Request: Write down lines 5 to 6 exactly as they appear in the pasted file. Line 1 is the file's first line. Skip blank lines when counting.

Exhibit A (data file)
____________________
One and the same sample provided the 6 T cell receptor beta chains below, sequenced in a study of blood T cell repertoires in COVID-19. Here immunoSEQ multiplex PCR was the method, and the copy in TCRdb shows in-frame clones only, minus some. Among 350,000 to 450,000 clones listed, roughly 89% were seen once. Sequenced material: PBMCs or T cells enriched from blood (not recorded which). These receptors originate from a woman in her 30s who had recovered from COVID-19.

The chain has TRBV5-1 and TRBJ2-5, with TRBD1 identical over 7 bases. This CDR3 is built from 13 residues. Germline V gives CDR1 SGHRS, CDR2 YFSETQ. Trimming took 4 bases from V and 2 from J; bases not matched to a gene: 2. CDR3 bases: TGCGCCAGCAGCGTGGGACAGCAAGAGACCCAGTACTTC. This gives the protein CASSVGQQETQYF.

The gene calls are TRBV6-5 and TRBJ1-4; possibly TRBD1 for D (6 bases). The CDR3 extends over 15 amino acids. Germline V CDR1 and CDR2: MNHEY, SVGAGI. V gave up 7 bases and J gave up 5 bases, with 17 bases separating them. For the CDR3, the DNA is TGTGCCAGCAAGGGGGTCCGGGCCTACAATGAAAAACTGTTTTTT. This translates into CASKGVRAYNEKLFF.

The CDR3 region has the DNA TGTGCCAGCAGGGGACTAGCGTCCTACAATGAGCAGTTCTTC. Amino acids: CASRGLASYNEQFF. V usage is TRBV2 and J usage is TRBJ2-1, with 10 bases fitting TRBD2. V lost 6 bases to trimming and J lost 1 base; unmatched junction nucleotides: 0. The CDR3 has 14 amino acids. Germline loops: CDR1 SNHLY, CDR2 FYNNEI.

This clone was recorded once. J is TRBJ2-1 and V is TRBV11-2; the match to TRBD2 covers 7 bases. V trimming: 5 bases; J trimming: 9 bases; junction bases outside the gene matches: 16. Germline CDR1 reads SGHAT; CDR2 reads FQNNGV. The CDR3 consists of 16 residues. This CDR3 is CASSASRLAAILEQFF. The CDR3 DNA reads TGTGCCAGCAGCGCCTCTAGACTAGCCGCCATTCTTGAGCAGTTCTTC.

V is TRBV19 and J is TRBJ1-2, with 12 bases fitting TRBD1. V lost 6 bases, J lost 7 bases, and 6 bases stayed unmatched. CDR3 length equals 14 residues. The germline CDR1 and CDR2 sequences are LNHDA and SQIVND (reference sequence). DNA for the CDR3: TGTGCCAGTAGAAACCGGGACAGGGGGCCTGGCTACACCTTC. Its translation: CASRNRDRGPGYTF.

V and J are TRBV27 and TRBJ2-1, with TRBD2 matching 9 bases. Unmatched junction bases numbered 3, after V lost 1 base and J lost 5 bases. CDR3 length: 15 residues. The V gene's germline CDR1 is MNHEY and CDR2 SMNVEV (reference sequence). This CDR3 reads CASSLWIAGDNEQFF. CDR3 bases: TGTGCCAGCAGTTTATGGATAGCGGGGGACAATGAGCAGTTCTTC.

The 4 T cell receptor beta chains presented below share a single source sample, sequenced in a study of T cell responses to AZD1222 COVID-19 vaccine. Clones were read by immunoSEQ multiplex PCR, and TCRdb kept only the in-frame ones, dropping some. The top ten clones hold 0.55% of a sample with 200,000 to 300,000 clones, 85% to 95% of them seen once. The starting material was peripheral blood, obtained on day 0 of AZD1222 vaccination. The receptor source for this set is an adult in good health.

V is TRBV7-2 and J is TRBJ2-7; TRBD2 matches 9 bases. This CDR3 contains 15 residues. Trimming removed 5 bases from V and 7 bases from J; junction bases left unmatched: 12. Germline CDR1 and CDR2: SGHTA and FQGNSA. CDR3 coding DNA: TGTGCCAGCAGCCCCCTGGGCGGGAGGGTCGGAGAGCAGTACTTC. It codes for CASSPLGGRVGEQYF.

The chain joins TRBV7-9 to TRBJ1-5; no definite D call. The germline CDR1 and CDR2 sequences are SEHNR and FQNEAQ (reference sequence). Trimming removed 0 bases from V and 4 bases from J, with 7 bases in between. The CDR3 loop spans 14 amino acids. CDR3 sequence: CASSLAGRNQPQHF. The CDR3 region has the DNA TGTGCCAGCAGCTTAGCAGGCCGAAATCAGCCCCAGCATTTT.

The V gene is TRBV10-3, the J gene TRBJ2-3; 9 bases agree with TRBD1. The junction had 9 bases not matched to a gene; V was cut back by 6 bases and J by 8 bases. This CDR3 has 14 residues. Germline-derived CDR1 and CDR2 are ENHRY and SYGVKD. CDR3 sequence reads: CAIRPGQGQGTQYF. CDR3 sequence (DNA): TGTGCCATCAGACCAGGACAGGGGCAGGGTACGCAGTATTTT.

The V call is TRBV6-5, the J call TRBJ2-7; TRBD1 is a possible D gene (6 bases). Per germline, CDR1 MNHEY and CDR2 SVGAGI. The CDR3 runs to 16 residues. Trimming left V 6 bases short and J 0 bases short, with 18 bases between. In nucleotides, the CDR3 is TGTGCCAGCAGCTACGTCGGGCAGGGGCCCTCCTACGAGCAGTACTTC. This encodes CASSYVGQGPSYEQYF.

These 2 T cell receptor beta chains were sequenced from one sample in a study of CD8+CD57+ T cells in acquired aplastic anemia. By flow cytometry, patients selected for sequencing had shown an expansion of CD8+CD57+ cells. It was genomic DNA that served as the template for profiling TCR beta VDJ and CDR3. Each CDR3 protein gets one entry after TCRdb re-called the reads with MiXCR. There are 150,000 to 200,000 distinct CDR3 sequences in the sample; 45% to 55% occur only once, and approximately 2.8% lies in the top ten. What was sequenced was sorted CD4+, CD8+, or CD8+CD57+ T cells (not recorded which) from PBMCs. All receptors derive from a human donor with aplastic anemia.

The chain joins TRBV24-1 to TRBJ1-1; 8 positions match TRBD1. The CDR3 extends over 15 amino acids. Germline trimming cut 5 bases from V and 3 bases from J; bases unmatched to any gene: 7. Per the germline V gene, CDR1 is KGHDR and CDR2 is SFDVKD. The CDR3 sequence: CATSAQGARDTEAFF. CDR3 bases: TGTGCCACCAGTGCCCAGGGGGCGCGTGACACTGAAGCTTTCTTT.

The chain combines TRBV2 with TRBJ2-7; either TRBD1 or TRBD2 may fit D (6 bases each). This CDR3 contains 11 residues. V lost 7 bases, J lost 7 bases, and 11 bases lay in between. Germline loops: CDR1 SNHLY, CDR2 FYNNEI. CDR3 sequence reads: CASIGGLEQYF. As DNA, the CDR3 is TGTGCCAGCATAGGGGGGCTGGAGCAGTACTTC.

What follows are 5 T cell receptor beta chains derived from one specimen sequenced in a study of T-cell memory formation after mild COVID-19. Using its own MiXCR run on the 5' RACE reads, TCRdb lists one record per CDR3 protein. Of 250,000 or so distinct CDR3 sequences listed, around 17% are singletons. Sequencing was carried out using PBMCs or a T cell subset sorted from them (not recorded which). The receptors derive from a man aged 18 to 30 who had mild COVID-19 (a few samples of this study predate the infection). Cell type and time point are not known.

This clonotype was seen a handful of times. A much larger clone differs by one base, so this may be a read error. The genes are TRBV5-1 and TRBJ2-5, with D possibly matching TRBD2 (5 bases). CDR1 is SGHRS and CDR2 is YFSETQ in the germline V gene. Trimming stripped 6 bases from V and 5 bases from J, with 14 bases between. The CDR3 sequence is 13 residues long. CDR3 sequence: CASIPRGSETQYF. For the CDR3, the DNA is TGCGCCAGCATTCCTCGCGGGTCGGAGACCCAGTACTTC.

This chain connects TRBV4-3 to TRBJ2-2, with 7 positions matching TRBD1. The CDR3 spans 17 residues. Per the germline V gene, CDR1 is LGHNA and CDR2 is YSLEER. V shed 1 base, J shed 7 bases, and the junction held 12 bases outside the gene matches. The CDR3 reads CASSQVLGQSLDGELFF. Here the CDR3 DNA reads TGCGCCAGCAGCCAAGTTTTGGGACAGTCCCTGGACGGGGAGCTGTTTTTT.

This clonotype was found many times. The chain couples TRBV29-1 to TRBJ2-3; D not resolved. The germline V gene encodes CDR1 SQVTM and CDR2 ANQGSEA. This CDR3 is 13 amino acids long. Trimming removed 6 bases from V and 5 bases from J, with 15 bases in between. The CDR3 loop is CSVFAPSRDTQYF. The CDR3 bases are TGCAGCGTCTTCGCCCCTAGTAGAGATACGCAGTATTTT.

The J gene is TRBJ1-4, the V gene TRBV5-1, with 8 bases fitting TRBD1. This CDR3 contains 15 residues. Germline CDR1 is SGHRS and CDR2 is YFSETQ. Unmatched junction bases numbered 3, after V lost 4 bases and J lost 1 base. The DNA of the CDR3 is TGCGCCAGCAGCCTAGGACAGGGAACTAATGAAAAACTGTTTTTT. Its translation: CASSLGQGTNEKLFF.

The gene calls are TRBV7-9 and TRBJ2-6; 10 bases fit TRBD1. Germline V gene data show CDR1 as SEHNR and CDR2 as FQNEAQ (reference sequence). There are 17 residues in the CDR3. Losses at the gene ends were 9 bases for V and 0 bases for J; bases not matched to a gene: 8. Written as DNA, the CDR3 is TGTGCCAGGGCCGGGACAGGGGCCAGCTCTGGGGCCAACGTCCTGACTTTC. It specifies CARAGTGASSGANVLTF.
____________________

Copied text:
This clone was recorded once. J is TRBJ2-1 and V is TRBV11-2; the match to TRBD2 covers 7 bases. V trimming: 5 bases; J trimming: 9 bases; junction bases outside the gene matches: 16. Germline CDR1 reads SGHAT; CDR2 reads FQNNGV. The CDR3 consists of 16 residues. This CDR3 is CASSASRLAAILEQFF. The CDR3 DNA reads TGTGCCAGCAGCGCCTCTAGACTAGCCGCCATTCTTGAGCAGTTCTTC.

V is TRBV19 and J is TRBJ1-2, with 12 bases fitting TRBD1. V lost 6 bases, J lost 7 bases, and 6 bases stayed unmatched. CDR3 length equals 14 residues. The germline CDR1 and CDR2 sequences are LNHDA and SQIVND (reference sequence). DNA for the CDR3: TGTGCCAGTAGAAACCGGGACAGGGGGCCTGGCTACACCTTC. Its translation: CASRNRDRGPGYTF.